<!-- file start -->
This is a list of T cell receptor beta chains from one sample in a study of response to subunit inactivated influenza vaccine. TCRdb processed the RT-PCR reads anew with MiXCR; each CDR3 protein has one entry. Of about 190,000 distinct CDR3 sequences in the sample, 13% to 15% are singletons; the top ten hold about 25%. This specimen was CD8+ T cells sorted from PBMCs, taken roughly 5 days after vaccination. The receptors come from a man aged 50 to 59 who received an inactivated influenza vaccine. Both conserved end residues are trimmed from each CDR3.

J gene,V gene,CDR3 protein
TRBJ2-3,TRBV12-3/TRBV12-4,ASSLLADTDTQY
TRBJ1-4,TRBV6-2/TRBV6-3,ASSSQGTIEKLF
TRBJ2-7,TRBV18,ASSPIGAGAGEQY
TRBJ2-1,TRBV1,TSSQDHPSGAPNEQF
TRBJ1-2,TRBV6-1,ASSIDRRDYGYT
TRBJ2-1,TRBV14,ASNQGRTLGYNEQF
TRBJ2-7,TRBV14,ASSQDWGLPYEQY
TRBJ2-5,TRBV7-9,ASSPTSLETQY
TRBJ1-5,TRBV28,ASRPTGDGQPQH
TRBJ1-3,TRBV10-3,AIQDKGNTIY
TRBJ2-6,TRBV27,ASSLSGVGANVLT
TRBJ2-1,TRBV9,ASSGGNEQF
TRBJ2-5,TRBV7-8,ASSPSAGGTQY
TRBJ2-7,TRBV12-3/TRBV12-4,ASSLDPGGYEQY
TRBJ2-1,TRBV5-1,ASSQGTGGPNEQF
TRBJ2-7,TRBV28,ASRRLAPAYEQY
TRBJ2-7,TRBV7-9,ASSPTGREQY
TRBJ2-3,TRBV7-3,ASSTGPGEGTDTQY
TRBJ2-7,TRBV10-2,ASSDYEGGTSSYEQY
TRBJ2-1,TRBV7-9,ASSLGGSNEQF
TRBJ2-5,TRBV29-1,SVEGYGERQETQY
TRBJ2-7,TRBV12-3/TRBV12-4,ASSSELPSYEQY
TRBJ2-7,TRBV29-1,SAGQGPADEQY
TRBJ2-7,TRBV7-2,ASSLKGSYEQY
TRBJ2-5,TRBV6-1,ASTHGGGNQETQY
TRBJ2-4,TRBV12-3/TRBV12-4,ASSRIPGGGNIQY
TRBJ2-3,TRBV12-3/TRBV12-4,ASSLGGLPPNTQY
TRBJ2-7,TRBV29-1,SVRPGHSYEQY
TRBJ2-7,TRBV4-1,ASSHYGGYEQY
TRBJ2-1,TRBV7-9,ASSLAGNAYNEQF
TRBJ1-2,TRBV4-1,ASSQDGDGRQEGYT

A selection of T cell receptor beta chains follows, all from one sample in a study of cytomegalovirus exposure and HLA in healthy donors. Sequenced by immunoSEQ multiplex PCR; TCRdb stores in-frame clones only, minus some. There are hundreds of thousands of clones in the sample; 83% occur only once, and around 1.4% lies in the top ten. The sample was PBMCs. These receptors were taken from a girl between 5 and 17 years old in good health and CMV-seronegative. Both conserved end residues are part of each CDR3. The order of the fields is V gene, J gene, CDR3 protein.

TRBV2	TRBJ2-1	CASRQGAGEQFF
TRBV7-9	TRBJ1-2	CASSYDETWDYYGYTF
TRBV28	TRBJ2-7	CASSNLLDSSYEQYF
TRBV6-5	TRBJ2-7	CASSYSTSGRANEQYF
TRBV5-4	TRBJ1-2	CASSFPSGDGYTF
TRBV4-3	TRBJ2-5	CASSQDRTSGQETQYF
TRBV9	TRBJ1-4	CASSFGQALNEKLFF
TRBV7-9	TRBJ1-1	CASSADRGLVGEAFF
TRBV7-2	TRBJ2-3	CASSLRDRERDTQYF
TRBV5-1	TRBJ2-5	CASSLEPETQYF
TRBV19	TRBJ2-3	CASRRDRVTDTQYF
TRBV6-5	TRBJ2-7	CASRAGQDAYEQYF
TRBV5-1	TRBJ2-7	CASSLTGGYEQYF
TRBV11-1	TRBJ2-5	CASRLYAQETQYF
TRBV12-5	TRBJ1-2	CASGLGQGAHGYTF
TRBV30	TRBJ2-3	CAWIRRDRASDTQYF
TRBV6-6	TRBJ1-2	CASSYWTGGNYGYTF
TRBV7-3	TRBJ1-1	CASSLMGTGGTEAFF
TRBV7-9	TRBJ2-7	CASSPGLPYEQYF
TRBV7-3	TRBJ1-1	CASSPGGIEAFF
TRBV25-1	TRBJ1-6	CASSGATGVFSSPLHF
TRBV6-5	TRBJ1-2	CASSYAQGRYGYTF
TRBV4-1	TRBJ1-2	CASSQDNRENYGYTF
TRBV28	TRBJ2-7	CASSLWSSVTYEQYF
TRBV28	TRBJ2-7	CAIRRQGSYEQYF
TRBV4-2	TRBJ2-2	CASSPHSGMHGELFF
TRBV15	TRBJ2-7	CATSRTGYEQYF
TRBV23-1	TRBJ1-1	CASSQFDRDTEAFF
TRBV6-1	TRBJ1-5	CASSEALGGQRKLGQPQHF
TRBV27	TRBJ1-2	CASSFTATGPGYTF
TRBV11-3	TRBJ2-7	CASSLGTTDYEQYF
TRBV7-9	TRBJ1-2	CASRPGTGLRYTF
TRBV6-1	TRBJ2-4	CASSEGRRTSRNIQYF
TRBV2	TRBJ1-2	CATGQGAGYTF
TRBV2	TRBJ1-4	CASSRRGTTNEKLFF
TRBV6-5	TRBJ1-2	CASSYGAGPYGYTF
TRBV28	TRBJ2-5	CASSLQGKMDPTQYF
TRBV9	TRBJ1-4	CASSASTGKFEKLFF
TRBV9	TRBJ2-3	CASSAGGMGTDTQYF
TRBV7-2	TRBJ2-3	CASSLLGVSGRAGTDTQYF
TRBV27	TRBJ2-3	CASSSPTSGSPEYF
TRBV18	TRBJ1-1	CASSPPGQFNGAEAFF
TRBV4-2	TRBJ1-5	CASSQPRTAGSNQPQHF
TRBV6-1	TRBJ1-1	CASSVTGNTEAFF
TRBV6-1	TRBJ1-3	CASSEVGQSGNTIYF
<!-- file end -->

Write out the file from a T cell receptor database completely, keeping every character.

This is a list of T cell receptor beta chains from one sample in a study of response to subunit inactivated influenza vaccine. TCRdb processed the RT-PCR reads anew with MiXCR; each CDR3 protein has one entry. Of about 190,000 distinct CDR3 sequences in the sample, 13% to 15% are singletons; the top ten hold about 25%. This specimen was CD8+ T cells sorted from PBMCs, taken roughly 5 days after vaccination. The receptors come from a man aged 50 to 59 who received an inactivated influenza vaccine. Both conserved end residues are trimmed from each CDR3.

J gene,V gene,CDR3 protein
TRBJ2-3,TRBV12-3/TRBV12-4,ASSLLADTDTQY
TRBJ1-4,TRBV6-2/TRBV6-3,ASSSQGTIEKLF
TRBJ2-7,TRBV18,ASSPIGAGAGEQY
TRBJ2-1,TRBV1,TSSQDHPSGAPNEQF
TRBJ1-2,TRBV6-1,ASSIDRRDYGYT
TRBJ2-1,TRBV14,ASNQGRTLGYNEQF
TRBJ2-7,TRBV14,ASSQDWGLPYEQY
TRBJ2-5,TRBV7-9,ASSPTSLETQY
TRBJ1-5,TRBV28,ASRPTGDGQPQH
TRBJ1-3,TRBV10-3,AIQDKGNTIY
TRBJ2-6,TRBV27,ASSLSGVGANVLT
TRBJ2-1,TRBV9,ASSGGNEQF
TRBJ2-5,TRBV7-8,ASSPSAGGTQY
TRBJ2-7,TRBV12-3/TRBV12-4,ASSLDPGGYEQY
TRBJ2-1,TRBV5-1,ASSQGTGGPNEQF
TRBJ2-7,TRBV28,ASRRLAPAYEQY
TRBJ2-7,TRBV7-9,ASSPTGREQY
TRBJ2-3,TRBV7-3,ASSTGPGEGTDTQY
TRBJ2-7,TRBV10-2,ASSDYEGGTSSYEQY
TRBJ2-1,TRBV7-9,ASSLGGSNEQF
TRBJ2-5,TRBV29-1,SVEGYGERQETQY
TRBJ2-7,TRBV12-3/TRBV12-4,ASSSELPSYEQY
TRBJ2-7,TRBV29-1,SAGQGPADEQY
TRBJ2-7,TRBV7-2,ASSLKGSYEQY
TRBJ2-5,TRBV6-1,ASTHGGGNQETQY
TRBJ2-4,TRBV12-3/TRBV12-4,ASSRIPGGGNIQY
TRBJ2-3,TRBV12-3/TRBV12-4,ASSLGGLPPNTQY
TRBJ2-7,TRBV29-1,SVRPGHSYEQY
TRBJ2-7,TRBV4-1,ASSHYGGYEQY
TRBJ2-1,TRBV7-9,ASSLAGNAYNEQF
TRBJ1-2,TRBV4-1,ASSQDGDGRQEGYT

A selection of T cell receptor beta chains follows, all from one sample in a study of cytomegalovirus exposure and HLA in healthy donors. Sequenced by immunoSEQ multiplex PCR; TCRdb stores in-frame clones only, minus some. There are hundreds of thousands of clones in the sample; 83% occur only once, and around 1.4% lies in the top ten. The sample was PBMCs. These receptors were taken from a girl between 5 and 17 years old in good health and CMV-seronegative. Both conserved end residues are part of each CDR3. The order of the fields is V gene, J gene, CDR3 protein.

TRBV2	TRBJ2-1	CASRQGAGEQFF
TRBV7-9	TRBJ1-2	CASSYDETWDYYGYTF
TRBV28	TRBJ2-7	CASSNLLDSSYEQYF
TRBV6-5	TRBJ2-7	CASSYSTSGRANEQYF
TRBV5-4	TRBJ1-2	CASSFPSGDGYTF
TRBV4-3	TRBJ2-5	CASSQDRTSGQETQYF
TRBV9	TRBJ1-4	CASSFGQALNEKLFF
TRBV7-9	TRBJ1-1	CASSADRGLVGEAFF
TRBV7-2	TRBJ2-3	CASSLRDRERDTQYF
TRBV5-1	TRBJ2-5	CASSLEPETQYF
TRBV19	TRBJ2-3	CASRRDRVTDTQYF
TRBV6-5	TRBJ2-7	CASRAGQDAYEQYF
TRBV5-1	TRBJ2-7	CASSLTGGYEQYF
TRBV11-1	TRBJ2-5	CASRLYAQETQYF
TRBV12-5	TRBJ1-2	CASGLGQGAHGYTF
TRBV30	TRBJ2-3	CAWIRRDRASDTQYF
TRBV6-6	TRBJ1-2	CASSYWTGGNYGYTF
TRBV7-3	TRBJ1-1	CASSLMGTGGTEAFF
TRBV7-9	TRBJ2-7	CASSPGLPYEQYF
TRBV7-3	TRBJ1-1	CASSPGGIEAFF
TRBV25-1	TRBJ1-6	CASSGATGVFSSPLHF
TRBV6-5	TRBJ1-2	CASSYAQGRYGYTF
TRBV4-1	TRBJ1-2	CASSQDNRENYGYTF
TRBV28	TRBJ2-7	CASSLWSSVTYEQYF
TRBV28	TRBJ2-7	CAIRRQGSYEQYF
TRBV4-2	TRBJ2-2	CASSPHSGMHGELFF
TRBV15	TRBJ2-7	CATSRTGYEQYF
TRBV23-1	TRBJ1-1	CASSQFDRDTEAFF
TRBV6-1	TRBJ1-5	CASSEALGGQRKLGQPQHF
TRBV27	TRBJ1-2	CASSFTATGPGYTF
TRBV11-3	TRBJ2-7	CASSLGTTDYEQYF
TRBV7-9	TRBJ1-2	CASRPGTGLRYTF
TRBV6-1	TRBJ2-4	CASSEGRRTSRNIQYF
TRBV2	TRBJ1-2	CATGQGAGYTF
TRBV2	TRBJ1-4	CASSRRGTTNEKLFF
TRBV6-5	TRBJ1-2	CASSYGAGPYGYTF
TRBV28	TRBJ2-5	CASSLQGKMDPTQYF
TRBV9	TRBJ1-4	CASSASTGKFEKLFF
TRBV9	TRBJ2-3	CASSAGGMGTDTQYF
TRBV7-2	TRBJ2-3	CASSLLGVSGRAGTDTQYF
TRBV27	TRBJ2-3	CASSSPTSGSPEYF
TRBV18	TRBJ1-1	CASSPPGQFNGAEAFF
TRBV4-2	TRBJ1-5	CASSQPRTAGSNQPQHF
TRBV6-1	TRBJ1-1	CASSVTGNTEAFF
TRBV6-1	TRBJ1-3	CASSEVGQSGNTIYF